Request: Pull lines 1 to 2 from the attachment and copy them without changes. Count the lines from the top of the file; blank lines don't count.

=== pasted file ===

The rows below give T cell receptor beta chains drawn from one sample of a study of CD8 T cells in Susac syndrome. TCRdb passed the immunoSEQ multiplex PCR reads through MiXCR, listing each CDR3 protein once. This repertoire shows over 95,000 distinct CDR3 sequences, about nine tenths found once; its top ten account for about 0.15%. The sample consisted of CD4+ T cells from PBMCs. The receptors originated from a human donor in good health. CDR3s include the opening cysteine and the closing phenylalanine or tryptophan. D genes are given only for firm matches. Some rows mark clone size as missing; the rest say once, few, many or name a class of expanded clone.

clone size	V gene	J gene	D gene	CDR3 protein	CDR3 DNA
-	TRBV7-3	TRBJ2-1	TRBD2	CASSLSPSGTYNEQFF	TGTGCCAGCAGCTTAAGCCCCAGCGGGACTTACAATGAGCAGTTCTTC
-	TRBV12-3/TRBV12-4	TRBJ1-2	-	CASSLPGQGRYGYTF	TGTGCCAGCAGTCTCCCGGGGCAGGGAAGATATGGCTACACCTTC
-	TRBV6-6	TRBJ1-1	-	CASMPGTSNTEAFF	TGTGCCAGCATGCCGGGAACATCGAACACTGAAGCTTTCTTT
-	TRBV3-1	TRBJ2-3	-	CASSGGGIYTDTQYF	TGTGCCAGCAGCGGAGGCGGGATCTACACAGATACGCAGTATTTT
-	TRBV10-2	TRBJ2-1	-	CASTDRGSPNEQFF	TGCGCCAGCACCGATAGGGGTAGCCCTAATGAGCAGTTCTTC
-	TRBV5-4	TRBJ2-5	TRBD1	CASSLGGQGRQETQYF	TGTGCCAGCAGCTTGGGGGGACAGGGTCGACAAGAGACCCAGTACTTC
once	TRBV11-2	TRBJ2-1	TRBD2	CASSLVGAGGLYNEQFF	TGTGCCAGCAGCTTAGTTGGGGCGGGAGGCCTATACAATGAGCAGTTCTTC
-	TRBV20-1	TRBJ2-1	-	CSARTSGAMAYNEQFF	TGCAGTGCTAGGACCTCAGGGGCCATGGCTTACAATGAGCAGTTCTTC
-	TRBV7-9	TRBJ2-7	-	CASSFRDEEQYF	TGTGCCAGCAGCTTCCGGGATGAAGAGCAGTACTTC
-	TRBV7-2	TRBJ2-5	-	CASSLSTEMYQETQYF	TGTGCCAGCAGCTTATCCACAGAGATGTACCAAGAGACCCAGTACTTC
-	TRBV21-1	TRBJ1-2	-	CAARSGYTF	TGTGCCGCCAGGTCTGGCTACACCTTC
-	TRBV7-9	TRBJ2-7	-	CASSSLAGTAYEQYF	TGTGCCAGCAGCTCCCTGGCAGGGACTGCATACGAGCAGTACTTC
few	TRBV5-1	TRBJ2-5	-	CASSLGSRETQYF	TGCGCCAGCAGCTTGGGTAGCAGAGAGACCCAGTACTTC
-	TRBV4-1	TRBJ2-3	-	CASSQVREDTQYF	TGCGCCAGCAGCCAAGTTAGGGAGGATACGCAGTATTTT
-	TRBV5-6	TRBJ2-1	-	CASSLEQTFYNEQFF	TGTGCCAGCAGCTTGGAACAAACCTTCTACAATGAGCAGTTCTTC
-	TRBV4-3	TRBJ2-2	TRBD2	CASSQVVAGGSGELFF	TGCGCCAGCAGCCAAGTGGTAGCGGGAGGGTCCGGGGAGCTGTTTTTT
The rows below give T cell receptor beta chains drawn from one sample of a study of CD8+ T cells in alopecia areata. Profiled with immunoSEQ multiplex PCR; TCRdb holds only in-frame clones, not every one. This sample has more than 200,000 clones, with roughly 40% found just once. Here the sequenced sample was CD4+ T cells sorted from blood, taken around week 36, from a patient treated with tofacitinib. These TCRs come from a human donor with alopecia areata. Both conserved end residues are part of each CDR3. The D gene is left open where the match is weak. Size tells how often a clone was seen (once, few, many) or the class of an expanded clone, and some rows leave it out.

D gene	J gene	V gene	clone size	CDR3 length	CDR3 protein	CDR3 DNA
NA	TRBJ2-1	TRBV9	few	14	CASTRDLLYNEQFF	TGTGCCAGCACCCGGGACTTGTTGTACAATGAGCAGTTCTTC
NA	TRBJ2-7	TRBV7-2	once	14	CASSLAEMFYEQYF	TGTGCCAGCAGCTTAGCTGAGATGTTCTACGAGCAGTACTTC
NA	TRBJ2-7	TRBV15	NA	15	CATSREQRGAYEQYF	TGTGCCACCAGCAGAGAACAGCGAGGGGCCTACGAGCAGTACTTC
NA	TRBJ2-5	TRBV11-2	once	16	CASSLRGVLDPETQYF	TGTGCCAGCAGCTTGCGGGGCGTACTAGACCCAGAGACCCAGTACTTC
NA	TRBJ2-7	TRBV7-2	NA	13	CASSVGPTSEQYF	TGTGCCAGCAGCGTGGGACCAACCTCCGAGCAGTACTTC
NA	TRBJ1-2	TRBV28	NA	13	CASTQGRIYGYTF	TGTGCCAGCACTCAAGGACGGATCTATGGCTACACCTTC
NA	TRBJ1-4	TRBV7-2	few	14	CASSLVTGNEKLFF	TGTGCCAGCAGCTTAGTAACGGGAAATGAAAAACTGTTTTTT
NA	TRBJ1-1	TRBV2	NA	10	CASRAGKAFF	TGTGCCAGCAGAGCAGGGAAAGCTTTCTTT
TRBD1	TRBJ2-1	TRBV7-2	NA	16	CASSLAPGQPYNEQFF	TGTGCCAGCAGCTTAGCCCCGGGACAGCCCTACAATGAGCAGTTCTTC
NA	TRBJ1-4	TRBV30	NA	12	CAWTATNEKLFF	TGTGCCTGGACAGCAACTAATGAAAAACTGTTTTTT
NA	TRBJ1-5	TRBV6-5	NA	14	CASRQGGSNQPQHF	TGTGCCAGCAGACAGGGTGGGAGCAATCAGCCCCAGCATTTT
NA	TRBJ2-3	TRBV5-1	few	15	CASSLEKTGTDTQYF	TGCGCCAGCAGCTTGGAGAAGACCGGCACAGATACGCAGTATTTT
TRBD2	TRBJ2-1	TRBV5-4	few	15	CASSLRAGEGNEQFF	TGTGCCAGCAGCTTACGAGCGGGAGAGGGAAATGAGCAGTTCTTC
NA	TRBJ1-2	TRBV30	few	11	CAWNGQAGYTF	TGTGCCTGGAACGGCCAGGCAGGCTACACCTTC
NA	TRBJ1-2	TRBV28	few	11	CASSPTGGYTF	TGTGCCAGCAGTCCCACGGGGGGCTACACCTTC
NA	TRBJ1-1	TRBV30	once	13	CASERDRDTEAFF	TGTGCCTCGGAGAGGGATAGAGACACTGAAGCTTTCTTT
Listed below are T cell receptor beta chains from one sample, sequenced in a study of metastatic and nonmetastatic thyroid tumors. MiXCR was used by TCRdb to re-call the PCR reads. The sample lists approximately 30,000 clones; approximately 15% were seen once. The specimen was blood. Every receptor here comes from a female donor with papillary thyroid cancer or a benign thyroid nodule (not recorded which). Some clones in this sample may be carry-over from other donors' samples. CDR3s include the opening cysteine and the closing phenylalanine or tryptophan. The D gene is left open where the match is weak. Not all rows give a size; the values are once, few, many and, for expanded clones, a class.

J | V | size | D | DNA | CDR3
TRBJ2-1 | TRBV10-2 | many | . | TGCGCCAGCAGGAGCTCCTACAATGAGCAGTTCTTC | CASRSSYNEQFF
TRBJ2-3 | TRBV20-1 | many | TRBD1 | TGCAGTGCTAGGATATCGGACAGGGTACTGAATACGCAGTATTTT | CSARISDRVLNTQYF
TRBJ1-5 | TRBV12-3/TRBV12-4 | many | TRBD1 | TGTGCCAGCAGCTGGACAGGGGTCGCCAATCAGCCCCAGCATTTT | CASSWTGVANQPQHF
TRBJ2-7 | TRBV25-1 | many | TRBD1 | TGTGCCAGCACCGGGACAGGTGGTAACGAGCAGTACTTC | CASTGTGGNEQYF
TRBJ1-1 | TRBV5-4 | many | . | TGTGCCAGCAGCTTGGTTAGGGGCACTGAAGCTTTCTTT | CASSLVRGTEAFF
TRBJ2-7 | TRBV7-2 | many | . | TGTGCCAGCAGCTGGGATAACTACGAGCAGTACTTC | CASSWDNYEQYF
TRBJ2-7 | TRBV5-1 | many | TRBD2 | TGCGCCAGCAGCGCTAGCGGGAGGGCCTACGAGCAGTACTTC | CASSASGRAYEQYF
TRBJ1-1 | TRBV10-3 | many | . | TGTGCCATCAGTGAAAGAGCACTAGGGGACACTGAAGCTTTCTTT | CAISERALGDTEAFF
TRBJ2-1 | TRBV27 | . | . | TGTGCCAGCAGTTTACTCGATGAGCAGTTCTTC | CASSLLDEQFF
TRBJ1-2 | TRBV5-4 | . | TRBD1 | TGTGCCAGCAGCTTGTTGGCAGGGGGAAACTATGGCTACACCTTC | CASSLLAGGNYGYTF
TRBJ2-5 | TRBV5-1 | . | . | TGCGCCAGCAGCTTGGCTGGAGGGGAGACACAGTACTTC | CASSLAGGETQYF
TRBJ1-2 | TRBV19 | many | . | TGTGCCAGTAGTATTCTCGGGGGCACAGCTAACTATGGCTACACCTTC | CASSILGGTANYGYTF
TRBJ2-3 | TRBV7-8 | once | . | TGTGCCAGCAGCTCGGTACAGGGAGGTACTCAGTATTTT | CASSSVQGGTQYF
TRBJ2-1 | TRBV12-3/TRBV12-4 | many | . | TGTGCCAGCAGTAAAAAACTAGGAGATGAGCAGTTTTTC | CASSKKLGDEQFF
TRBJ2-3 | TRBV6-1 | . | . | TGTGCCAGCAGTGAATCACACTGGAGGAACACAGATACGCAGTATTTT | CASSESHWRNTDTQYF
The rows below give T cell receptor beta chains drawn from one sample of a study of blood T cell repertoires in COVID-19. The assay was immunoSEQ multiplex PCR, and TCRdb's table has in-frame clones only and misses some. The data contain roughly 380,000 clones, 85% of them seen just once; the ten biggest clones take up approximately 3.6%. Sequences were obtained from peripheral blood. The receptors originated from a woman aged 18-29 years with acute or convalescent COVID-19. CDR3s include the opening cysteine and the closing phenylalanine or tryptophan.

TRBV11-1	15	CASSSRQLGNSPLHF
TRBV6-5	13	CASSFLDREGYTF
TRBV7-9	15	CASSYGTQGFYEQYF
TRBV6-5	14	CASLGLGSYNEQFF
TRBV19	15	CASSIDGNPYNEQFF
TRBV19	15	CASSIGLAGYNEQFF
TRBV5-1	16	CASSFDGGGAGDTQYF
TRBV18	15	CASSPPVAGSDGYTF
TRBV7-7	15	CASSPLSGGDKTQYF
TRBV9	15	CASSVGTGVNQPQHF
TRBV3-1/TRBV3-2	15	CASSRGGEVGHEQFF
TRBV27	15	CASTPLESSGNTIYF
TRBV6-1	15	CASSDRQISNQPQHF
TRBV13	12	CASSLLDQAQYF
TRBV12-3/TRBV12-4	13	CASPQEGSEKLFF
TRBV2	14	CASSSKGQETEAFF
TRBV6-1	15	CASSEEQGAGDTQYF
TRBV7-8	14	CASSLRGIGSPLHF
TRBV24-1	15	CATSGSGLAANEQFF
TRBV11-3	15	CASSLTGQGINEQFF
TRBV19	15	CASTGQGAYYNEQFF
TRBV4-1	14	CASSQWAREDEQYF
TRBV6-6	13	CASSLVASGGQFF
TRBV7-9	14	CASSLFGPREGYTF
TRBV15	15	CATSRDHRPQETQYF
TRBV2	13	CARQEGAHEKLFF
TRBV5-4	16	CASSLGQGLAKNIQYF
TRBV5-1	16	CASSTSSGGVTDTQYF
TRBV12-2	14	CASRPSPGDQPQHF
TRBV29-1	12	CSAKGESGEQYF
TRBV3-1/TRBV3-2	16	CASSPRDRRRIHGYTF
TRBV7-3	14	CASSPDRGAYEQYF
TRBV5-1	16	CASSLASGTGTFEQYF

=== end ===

The rows below give T cell receptor beta chains drawn from one sample of a study of CD8 T cells in Susac syndrome. TCRdb passed the immunoSEQ multiplex PCR reads through MiXCR, listing each CDR3 protein once. This repertoire shows over 95,000 distinct CDR3 sequences, about nine tenths found once; its top ten account for about 0.15%. The sample consisted of CD4+ T cells from PBMCs. The receptors originated from a human donor in good health. CDR3s include the opening cysteine and the closing phenylalanine or tryptophan. D genes are given only for firm matches. Some rows mark clone size as missing; the rest say once, few, many or name a class of expanded clone.

clone size	V gene	J gene	D gene	CDR3 protein	CDR3 DNA